"Shrinkflation" : the government wants to make this commercial technique more explicit, by making posters compulsory to alert consumers

“An important step in the fight (…) for transparency.” Supermarkets and hypermarkets will be required, from July 1, to put up a poster near products whose quantity has decreased without the price decreasing, promised Friday April 19 the Minister for Trade, Olivia Grégoire, in a press release. The decree, “signed on April 16”should be published in the Official Journal “in the coming days”assured the minister’s office.

The poster must contain this statement: “For this product, the quantity sold increased from X to Y and its price per kilo, gram or liter increased by X% or X euros,” explained Olivia Grégoire in an interview with West France. There “shrinkflation” (in French “réduflation”) is a word that comes from the English verb “to shrink”which means “shrink”. This mechanism, which Bruno Le Maire describes as“scam” in the press release, consists of reducing the quantities of products sold rather than increasing prices too significantly. It is increasingly denounced, in a context where food prices have already increased by 12.8% in three years.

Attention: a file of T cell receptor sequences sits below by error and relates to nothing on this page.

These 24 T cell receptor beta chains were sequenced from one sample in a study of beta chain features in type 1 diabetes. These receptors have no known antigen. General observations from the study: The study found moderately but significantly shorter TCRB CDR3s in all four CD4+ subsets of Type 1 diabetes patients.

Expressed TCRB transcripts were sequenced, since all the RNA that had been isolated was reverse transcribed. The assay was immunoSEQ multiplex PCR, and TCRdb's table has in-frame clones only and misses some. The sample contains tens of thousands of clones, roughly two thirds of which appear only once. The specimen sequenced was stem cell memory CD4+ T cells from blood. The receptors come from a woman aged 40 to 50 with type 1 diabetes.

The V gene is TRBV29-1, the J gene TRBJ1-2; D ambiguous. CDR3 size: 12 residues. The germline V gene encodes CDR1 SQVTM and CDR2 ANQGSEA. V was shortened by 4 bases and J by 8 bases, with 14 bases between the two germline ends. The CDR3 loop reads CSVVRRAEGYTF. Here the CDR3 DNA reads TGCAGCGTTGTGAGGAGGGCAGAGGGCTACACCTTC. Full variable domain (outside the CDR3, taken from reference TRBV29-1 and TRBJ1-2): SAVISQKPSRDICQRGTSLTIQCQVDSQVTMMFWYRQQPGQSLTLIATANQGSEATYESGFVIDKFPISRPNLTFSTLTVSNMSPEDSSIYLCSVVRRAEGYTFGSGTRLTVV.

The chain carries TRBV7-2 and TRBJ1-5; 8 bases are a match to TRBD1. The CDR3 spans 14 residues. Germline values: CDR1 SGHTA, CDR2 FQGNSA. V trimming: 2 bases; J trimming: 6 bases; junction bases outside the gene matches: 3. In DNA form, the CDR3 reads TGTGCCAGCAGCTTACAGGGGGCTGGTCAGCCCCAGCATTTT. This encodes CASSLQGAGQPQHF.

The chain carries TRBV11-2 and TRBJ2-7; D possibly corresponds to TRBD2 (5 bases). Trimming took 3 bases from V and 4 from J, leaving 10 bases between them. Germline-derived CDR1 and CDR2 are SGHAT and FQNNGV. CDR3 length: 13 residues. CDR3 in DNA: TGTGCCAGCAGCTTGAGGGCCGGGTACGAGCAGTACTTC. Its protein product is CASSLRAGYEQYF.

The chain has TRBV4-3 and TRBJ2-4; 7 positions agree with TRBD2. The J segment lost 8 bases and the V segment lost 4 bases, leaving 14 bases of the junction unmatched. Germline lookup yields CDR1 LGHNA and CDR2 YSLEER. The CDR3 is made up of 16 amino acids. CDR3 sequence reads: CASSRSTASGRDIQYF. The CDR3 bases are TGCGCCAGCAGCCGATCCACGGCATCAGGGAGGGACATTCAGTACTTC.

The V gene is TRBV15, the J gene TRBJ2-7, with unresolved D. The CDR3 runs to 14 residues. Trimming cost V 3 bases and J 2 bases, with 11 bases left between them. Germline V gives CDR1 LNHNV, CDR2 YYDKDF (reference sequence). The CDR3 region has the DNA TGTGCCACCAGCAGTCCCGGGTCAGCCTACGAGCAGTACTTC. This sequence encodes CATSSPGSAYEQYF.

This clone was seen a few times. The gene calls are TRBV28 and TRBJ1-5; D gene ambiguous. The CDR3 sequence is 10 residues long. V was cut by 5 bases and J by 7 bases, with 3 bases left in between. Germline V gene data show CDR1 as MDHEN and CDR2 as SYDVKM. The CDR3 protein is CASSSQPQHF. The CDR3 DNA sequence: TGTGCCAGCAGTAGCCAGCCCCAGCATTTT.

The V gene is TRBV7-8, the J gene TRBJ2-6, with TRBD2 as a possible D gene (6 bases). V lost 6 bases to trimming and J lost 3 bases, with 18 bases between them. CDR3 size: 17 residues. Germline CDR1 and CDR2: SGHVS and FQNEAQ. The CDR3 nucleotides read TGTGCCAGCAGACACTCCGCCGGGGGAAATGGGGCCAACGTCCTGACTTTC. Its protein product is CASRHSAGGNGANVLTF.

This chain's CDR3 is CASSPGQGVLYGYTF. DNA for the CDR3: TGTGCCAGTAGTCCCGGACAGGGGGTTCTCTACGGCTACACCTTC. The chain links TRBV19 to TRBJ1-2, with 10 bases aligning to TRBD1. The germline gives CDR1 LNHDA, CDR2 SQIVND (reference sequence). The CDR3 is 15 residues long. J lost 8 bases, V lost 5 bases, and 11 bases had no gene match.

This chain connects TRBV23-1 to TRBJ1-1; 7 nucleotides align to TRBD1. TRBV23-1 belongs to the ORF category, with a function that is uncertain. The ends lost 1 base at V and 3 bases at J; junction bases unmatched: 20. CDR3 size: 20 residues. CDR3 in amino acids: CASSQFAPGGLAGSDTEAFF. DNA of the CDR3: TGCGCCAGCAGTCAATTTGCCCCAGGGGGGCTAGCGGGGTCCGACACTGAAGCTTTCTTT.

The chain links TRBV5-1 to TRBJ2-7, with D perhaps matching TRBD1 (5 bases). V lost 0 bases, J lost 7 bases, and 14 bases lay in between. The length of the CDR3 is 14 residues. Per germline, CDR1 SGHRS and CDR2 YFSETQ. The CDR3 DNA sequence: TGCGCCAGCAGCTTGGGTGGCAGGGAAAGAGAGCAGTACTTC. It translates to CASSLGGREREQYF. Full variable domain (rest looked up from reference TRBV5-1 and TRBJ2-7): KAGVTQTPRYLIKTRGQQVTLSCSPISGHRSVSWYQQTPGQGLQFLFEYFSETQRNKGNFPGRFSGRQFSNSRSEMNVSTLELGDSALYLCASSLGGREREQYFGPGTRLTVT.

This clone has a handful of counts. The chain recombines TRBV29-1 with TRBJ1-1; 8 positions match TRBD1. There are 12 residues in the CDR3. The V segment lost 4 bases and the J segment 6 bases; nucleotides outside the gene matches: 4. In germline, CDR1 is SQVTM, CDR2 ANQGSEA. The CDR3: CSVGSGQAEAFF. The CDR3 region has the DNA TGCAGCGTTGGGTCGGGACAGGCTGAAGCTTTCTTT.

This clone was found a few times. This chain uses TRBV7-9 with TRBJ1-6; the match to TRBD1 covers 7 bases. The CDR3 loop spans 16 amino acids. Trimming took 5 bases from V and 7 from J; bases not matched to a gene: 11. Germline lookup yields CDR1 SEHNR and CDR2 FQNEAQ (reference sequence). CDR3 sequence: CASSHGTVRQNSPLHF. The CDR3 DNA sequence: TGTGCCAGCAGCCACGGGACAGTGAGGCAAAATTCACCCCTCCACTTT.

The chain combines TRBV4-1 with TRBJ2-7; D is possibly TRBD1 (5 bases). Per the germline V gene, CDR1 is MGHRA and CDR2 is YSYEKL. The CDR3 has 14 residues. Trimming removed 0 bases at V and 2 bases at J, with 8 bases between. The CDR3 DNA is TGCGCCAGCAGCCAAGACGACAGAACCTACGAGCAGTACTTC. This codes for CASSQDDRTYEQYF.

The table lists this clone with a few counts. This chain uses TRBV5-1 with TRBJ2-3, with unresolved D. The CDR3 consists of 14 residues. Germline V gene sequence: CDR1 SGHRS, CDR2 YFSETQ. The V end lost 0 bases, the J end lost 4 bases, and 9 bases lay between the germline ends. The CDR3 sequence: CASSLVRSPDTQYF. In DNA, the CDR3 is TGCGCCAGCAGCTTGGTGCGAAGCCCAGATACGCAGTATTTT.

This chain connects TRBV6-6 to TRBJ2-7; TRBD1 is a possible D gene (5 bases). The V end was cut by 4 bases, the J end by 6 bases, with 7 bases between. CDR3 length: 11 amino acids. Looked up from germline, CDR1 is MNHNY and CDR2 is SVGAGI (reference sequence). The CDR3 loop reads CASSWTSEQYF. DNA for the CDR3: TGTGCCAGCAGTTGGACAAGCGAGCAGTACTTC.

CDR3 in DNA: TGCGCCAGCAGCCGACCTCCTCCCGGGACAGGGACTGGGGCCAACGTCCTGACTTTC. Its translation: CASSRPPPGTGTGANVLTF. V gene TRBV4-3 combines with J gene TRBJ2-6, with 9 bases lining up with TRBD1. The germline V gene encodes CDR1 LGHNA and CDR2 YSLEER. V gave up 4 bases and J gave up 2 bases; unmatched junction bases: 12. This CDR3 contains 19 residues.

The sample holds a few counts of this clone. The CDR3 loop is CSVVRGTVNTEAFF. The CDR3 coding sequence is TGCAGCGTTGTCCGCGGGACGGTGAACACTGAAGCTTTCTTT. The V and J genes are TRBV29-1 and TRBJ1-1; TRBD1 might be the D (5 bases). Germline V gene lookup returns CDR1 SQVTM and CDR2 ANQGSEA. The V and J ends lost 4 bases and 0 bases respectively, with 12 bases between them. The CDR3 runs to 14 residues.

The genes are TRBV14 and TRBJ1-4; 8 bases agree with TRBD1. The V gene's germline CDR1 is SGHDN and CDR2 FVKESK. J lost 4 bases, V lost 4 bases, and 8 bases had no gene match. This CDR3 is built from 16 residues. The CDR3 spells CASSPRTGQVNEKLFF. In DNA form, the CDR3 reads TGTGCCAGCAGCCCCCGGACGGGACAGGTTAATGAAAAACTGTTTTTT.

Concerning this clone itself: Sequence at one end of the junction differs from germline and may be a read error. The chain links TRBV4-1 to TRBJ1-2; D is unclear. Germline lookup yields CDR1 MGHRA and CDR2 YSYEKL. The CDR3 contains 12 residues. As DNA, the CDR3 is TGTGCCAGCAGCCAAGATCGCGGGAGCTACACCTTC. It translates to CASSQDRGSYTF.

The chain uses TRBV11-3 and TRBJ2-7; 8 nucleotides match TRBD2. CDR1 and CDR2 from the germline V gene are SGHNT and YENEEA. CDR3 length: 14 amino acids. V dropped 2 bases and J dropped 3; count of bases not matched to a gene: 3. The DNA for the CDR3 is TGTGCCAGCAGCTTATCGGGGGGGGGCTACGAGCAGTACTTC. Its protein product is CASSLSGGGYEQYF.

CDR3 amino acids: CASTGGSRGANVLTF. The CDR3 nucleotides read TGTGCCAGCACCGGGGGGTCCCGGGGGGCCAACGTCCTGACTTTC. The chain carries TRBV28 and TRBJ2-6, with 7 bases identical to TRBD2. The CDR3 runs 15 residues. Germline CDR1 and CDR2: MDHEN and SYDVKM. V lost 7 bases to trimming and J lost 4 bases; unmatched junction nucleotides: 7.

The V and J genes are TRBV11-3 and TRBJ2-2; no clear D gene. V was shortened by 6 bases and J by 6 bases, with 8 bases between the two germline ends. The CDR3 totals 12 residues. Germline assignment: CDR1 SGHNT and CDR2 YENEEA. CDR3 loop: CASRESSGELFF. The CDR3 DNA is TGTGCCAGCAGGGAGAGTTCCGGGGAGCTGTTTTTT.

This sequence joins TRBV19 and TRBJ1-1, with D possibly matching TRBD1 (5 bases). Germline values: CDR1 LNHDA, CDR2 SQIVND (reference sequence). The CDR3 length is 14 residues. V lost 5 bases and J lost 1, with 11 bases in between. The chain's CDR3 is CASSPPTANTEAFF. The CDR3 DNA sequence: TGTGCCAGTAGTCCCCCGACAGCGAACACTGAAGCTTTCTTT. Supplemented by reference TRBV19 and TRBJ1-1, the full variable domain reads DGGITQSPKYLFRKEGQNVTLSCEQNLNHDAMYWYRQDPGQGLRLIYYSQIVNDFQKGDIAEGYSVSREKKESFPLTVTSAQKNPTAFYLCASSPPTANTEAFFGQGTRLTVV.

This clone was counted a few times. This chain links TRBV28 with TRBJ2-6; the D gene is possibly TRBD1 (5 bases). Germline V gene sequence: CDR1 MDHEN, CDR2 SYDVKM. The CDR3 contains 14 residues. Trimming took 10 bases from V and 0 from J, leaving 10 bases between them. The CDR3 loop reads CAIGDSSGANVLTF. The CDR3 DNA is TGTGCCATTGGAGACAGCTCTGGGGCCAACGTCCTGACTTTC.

In mid-December, distribution sector specialist Philippe Goetzmann published with the Jean-Jaurès foundation an opinion on this practice. He recalled that “the prices are free, as are the weights”, and that quantity reductions are “generally accompanied by recipe developments”. The NGO Foodwatch, which helped reveal the practice of “shrinkflation” in France, welcomed the government decree on Friday, praising “a strong signal sent to manufacturers”.

Supermarkets regret that responsibility for consumer information falls to them. “It’s up to the manufacturer to write it on their packaging”reacted Friday the representative of the supermarket leader E.Leclerc, Michel-Edouard Leclerc, on his account. This is, ultimately, the project of Olivia Grégoire, who wishes to bring this obligation of information, this time for manufacturers, to the European level, on the occasion of a “revision of the rules for consumer information on foodstuffs in Europe in 2025”.

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  • Source of information and images “francetvinfo

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